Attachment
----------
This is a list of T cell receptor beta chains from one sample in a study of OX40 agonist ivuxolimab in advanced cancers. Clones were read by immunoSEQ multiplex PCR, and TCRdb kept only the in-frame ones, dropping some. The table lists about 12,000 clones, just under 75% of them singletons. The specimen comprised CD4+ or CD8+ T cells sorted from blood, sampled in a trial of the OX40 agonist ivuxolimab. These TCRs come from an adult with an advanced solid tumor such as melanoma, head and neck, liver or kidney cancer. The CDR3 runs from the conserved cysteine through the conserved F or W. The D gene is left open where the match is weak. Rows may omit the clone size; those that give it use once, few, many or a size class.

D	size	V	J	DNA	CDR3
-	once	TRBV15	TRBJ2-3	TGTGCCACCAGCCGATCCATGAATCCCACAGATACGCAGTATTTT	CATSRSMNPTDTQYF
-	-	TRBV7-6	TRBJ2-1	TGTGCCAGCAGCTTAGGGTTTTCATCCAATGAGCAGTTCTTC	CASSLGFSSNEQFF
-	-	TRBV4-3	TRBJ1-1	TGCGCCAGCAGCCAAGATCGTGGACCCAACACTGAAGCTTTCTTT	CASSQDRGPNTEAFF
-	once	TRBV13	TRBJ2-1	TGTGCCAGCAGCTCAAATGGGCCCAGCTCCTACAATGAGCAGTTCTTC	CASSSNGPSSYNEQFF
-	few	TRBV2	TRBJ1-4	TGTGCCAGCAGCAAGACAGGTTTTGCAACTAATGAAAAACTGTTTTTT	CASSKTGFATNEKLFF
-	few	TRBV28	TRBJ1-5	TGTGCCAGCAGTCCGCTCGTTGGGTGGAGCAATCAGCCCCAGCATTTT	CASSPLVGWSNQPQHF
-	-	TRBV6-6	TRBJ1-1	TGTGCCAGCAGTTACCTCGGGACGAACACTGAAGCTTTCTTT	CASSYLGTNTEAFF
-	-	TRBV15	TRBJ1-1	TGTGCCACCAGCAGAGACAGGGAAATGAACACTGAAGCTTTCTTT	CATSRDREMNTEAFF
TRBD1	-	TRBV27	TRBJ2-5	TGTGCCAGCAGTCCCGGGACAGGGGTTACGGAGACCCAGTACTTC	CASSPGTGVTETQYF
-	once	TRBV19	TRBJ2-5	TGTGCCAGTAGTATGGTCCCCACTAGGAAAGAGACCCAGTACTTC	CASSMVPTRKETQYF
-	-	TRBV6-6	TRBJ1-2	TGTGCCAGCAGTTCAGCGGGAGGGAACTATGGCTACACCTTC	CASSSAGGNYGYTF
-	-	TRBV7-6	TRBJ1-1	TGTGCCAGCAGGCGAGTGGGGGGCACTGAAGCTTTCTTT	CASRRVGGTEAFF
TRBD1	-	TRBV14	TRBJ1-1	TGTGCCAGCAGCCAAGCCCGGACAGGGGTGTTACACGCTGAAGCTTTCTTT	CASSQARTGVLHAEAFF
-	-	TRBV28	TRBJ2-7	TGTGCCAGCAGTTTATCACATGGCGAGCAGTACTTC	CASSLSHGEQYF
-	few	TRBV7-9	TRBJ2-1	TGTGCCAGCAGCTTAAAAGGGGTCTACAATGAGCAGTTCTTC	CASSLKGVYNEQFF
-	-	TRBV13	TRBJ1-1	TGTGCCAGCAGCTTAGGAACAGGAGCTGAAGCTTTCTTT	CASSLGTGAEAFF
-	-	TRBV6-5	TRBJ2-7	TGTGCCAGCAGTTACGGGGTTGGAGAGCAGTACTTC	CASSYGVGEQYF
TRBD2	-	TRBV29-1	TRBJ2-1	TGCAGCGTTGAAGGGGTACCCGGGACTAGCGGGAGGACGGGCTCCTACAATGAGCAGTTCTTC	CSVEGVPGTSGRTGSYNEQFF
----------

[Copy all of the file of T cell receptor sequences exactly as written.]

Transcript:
This is a list of T cell receptor beta chains from one sample in a study of OX40 agonist ivuxolimab in advanced cancers. Clones were read by immunoSEQ multiplex PCR, and TCRdb kept only the in-frame ones, dropping some. The table lists about 12,000 clones, just under 75% of them singletons. The specimen comprised CD4+ or CD8+ T cells sorted from blood, sampled in a trial of the OX40 agonist ivuxolimab. These TCRs come from an adult with an advanced solid tumor such as melanoma, head and neck, liver or kidney cancer. The CDR3 runs from the conserved cysteine through the conserved F or W. The D gene is left open where the match is weak. Rows may omit the clone size; those that give it use once, few, many or a size class.

D	size	V	J	DNA	CDR3
-	once	TRBV15	TRBJ2-3	TGTGCCACCAGCCGATCCATGAATCCCACAGATACGCAGTATTTT	CATSRSMNPTDTQYF
-	-	TRBV7-6	TRBJ2-1	TGTGCCAGCAGCTTAGGGTTTTCATCCAATGAGCAGTTCTTC	CASSLGFSSNEQFF
-	-	TRBV4-3	TRBJ1-1	TGCGCCAGCAGCCAAGATCGTGGACCCAACACTGAAGCTTTCTTT	CASSQDRGPNTEAFF
-	once	TRBV13	TRBJ2-1	TGTGCCAGCAGCTCAAATGGGCCCAGCTCCTACAATGAGCAGTTCTTC	CASSSNGPSSYNEQFF
-	few	TRBV2	TRBJ1-4	TGTGCCAGCAGCAAGACAGGTTTTGCAACTAATGAAAAACTGTTTTTT	CASSKTGFATNEKLFF
-	few	TRBV28	TRBJ1-5	TGTGCCAGCAGTCCGCTCGTTGGGTGGAGCAATCAGCCCCAGCATTTT	CASSPLVGWSNQPQHF
-	-	TRBV6-6	TRBJ1-1	TGTGCCAGCAGTTACCTCGGGACGAACACTGAAGCTTTCTTT	CASSYLGTNTEAFF
-	-	TRBV15	TRBJ1-1	TGTGCCACCAGCAGAGACAGGGAAATGAACACTGAAGCTTTCTTT	CATSRDREMNTEAFF
TRBD1	-	TRBV27	TRBJ2-5	TGTGCCAGCAGTCCCGGGACAGGGGTTACGGAGACCCAGTACTTC	CASSPGTGVTETQYF
-	once	TRBV19	TRBJ2-5	TGTGCCAGTAGTATGGTCCCCACTAGGAAAGAGACCCAGTACTTC	CASSMVPTRKETQYF
-	-	TRBV6-6	TRBJ1-2	TGTGCCAGCAGTTCAGCGGGAGGGAACTATGGCTACACCTTC	CASSSAGGNYGYTF
-	-	TRBV7-6	TRBJ1-1	TGTGCCAGCAGGCGAGTGGGGGGCACTGAAGCTTTCTTT	CASRRVGGTEAFF
TRBD1	-	TRBV14	TRBJ1-1	TGTGCCAGCAGCCAAGCCCGGACAGGGGTGTTACACGCTGAAGCTTTCTTT	CASSQARTGVLHAEAFF
-	-	TRBV28	TRBJ2-7	TGTGCCAGCAGTTTATCACATGGCGAGCAGTACTTC	CASSLSHGEQYF
-	few	TRBV7-9	TRBJ2-1	TGTGCCAGCAGCTTAAAAGGGGTCTACAATGAGCAGTTCTTC	CASSLKGVYNEQFF
-	-	TRBV13	TRBJ1-1	TGTGCCAGCAGCTTAGGAACAGGAGCTGAAGCTTTCTTT	CASSLGTGAEAFF
-	-	TRBV6-5	TRBJ2-7	TGTGCCAGCAGTTACGGGGTTGGAGAGCAGTACTTC	CASSYGVGEQYF
TRBD2	-	TRBV29-1	TRBJ2-1	TGCAGCGTTGAAGGGGTACCCGGGACTAGCGGGAGGACGGGCTCCTACAATGAGCAGTTCTTC	CSVEGVPGTSGRTGSYNEQFF